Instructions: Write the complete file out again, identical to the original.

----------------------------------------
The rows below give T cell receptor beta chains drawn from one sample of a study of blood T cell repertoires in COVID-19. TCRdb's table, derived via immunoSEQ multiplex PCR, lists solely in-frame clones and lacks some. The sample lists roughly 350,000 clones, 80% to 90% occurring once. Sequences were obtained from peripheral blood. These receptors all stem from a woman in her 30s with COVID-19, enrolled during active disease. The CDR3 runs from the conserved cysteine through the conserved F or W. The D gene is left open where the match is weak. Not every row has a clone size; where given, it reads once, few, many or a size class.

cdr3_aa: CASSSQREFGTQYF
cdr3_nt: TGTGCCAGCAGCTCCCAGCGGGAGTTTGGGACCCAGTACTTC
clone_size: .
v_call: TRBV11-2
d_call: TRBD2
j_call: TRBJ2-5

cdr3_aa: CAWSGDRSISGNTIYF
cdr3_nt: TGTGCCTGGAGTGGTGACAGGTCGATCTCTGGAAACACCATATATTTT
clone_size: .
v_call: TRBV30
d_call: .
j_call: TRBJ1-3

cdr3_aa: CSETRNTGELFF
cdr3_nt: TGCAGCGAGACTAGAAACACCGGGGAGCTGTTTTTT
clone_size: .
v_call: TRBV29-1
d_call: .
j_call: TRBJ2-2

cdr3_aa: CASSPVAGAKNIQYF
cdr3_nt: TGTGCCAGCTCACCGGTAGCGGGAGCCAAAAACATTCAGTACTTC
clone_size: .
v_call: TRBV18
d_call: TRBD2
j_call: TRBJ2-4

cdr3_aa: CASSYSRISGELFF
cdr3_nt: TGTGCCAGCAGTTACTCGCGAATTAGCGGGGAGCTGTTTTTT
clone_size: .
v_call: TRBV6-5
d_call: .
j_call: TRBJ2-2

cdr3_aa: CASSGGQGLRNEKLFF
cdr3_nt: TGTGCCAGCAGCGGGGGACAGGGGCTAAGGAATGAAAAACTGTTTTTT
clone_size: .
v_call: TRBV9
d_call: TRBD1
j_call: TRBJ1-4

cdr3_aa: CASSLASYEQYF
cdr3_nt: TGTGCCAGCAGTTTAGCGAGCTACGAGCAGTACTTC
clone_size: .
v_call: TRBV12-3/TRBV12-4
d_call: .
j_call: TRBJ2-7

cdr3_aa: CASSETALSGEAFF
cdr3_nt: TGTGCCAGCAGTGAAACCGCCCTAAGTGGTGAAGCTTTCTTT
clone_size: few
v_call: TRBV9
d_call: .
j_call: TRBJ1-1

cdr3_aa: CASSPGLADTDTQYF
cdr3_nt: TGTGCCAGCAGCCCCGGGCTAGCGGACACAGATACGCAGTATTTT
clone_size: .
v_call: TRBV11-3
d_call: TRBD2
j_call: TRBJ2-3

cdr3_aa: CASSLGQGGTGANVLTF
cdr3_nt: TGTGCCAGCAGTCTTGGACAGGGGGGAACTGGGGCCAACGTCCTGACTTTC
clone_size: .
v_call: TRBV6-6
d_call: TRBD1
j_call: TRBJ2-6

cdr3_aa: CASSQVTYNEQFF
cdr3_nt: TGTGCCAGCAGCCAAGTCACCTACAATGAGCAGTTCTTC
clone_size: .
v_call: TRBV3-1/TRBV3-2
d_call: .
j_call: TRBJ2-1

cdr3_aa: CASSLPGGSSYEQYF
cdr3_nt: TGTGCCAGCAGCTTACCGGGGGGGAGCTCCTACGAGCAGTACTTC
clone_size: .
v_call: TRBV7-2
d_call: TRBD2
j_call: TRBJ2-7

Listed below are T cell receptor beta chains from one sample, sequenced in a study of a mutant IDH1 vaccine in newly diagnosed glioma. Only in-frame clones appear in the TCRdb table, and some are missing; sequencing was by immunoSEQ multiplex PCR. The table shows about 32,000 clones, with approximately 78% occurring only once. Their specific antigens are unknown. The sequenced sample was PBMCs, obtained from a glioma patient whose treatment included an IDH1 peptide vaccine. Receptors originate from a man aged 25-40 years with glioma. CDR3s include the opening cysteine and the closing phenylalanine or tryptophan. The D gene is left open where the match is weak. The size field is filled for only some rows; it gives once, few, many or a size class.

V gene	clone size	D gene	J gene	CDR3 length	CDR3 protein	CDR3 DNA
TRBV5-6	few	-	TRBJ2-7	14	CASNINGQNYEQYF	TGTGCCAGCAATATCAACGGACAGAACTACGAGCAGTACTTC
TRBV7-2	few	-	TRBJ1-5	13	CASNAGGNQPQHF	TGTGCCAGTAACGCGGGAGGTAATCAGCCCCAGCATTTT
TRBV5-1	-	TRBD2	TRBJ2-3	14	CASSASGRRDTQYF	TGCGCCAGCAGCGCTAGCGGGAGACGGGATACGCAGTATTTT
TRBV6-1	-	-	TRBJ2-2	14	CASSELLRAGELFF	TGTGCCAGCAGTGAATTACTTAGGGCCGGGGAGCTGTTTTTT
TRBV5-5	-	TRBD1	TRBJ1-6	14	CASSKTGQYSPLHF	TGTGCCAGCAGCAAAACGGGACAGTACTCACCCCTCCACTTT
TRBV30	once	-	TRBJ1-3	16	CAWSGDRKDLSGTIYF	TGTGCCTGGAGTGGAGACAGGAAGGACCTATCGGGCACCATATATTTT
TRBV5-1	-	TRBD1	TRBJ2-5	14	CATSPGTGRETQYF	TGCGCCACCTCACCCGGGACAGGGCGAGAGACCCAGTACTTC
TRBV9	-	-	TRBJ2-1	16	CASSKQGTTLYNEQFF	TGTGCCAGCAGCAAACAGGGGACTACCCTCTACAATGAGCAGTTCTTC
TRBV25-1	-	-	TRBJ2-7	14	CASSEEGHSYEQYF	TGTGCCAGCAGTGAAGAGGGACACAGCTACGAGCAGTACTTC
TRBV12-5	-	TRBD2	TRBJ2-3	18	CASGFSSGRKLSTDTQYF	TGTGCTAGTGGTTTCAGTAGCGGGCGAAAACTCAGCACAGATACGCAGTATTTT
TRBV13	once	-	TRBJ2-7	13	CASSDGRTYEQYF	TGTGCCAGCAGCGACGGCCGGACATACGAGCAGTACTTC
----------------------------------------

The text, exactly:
The rows below give T cell receptor beta chains drawn from one sample of a study of blood T cell repertoires in COVID-19. TCRdb's table, derived via immunoSEQ multiplex PCR, lists solely in-frame clones and lacks some. The sample lists roughly 350,000 clones, 80% to 90% occurring once. Sequences were obtained from peripheral blood. These receptors all stem from a woman in her 30s with COVID-19, enrolled during active disease. The CDR3 runs from the conserved cysteine through the conserved F or W. The D gene is left open where the match is weak. Not every row has a clone size; where given, it reads once, few, many or a size class.

cdr3_aa: CASSSQREFGTQYF
cdr3_nt: TGTGCCAGCAGCTCCCAGCGGGAGTTTGGGACCCAGTACTTC
clone_size: .
v_call: TRBV11-2
d_call: TRBD2
j_call: TRBJ2-5

cdr3_aa: CAWSGDRSISGNTIYF
cdr3_nt: TGTGCCTGGAGTGGTGACAGGTCGATCTCTGGAAACACCATATATTTT
clone_size: .
v_call: TRBV30
d_call: .
j_call: TRBJ1-3

cdr3_aa: CSETRNTGELFF
cdr3_nt: TGCAGCGAGACTAGAAACACCGGGGAGCTGTTTTTT
clone_size: .
v_call: TRBV29-1
d_call: .
j_call: TRBJ2-2

cdr3_aa: CASSPVAGAKNIQYF
cdr3_nt: TGTGCCAGCTCACCGGTAGCGGGAGCCAAAAACATTCAGTACTTC
clone_size: .
v_call: TRBV18
d_call: TRBD2
j_call: TRBJ2-4

cdr3_aa: CASSYSRISGELFF
cdr3_nt: TGTGCCAGCAGTTACTCGCGAATTAGCGGGGAGCTGTTTTTT
clone_size: .
v_call: TRBV6-5
d_call: .
j_call: TRBJ2-2

cdr3_aa: CASSGGQGLRNEKLFF
cdr3_nt: TGTGCCAGCAGCGGGGGACAGGGGCTAAGGAATGAAAAACTGTTTTTT
clone_size: .
v_call: TRBV9
d_call: TRBD1
j_call: TRBJ1-4

cdr3_aa: CASSLASYEQYF
cdr3_nt: TGTGCCAGCAGTTTAGCGAGCTACGAGCAGTACTTC
clone_size: .
v_call: TRBV12-3/TRBV12-4
d_call: .
j_call: TRBJ2-7

cdr3_aa: CASSETALSGEAFF
cdr3_nt: TGTGCCAGCAGTGAAACCGCCCTAAGTGGTGAAGCTTTCTTT
clone_size: few
v_call: TRBV9
d_call: .
j_call: TRBJ1-1

cdr3_aa: CASSPGLADTDTQYF
cdr3_nt: TGTGCCAGCAGCCCCGGGCTAGCGGACACAGATACGCAGTATTTT
clone_size: .
v_call: TRBV11-3
d_call: TRBD2
j_call: TRBJ2-3

cdr3_aa: CASSLGQGGTGANVLTF
cdr3_nt: TGTGCCAGCAGTCTTGGACAGGGGGGAACTGGGGCCAACGTCCTGACTTTC
clone_size: .
v_call: TRBV6-6
d_call: TRBD1
j_call: TRBJ2-6

cdr3_aa: CASSQVTYNEQFF
cdr3_nt: TGTGCCAGCAGCCAAGTCACCTACAATGAGCAGTTCTTC
clone_size: .
v_call: TRBV3-1/TRBV3-2
d_call: .
j_call: TRBJ2-1

cdr3_aa: CASSLPGGSSYEQYF
cdr3_nt: TGTGCCAGCAGCTTACCGGGGGGGAGCTCCTACGAGCAGTACTTC
clone_size: .
v_call: TRBV7-2
d_call: TRBD2
j_call: TRBJ2-7

Listed below are T cell receptor beta chains from one sample, sequenced in a study of a mutant IDH1 vaccine in newly diagnosed glioma. Only in-frame clones appear in the TCRdb table, and some are missing; sequencing was by immunoSEQ multiplex PCR. The table shows about 32,000 clones, with approximately 78% occurring only once. Their specific antigens are unknown. The sequenced sample was PBMCs, obtained from a glioma patient whose treatment included an IDH1 peptide vaccine. Receptors originate from a man aged 25-40 years with glioma. CDR3s include the opening cysteine and the closing phenylalanine or tryptophan. The D gene is left open where the match is weak. The size field is filled for only some rows; it gives once, few, many or a size class.

V gene	clone size	D gene	J gene	CDR3 length	CDR3 protein	CDR3 DNA
TRBV5-6	few	-	TRBJ2-7	14	CASNINGQNYEQYF	TGTGCCAGCAATATCAACGGACAGAACTACGAGCAGTACTTC
TRBV7-2	few	-	TRBJ1-5	13	CASNAGGNQPQHF	TGTGCCAGTAACGCGGGAGGTAATCAGCCCCAGCATTTT
TRBV5-1	-	TRBD2	TRBJ2-3	14	CASSASGRRDTQYF	TGCGCCAGCAGCGCTAGCGGGAGACGGGATACGCAGTATTTT
TRBV6-1	-	-	TRBJ2-2	14	CASSELLRAGELFF	TGTGCCAGCAGTGAATTACTTAGGGCCGGGGAGCTGTTTTTT
TRBV5-5	-	TRBD1	TRBJ1-6	14	CASSKTGQYSPLHF	TGTGCCAGCAGCAAAACGGGACAGTACTCACCCCTCCACTTT
TRBV30	once	-	TRBJ1-3	16	CAWSGDRKDLSGTIYF	TGTGCCTGGAGTGGAGACAGGAAGGACCTATCGGGCACCATATATTTT
TRBV5-1	-	TRBD1	TRBJ2-5	14	CATSPGTGRETQYF	TGCGCCACCTCACCCGGGACAGGGCGAGAGACCCAGTACTTC
TRBV9	-	-	TRBJ2-1	16	CASSKQGTTLYNEQFF	TGTGCCAGCAGCAAACAGGGGACTACCCTCTACAATGAGCAGTTCTTC
TRBV25-1	-	-	TRBJ2-7	14	CASSEEGHSYEQYF	TGTGCCAGCAGTGAAGAGGGACACAGCTACGAGCAGTACTTC
TRBV12-5	-	TRBD2	TRBJ2-3	18	CASGFSSGRKLSTDTQYF	TGTGCTAGTGGTTTCAGTAGCGGGCGAAAACTCAGCACAGATACGCAGTATTTT
TRBV13	once	-	TRBJ2-7	13	CASSDGRTYEQYF	TGTGCCAGCAGCGACGGCCGGACATACGAGCAGTACTTC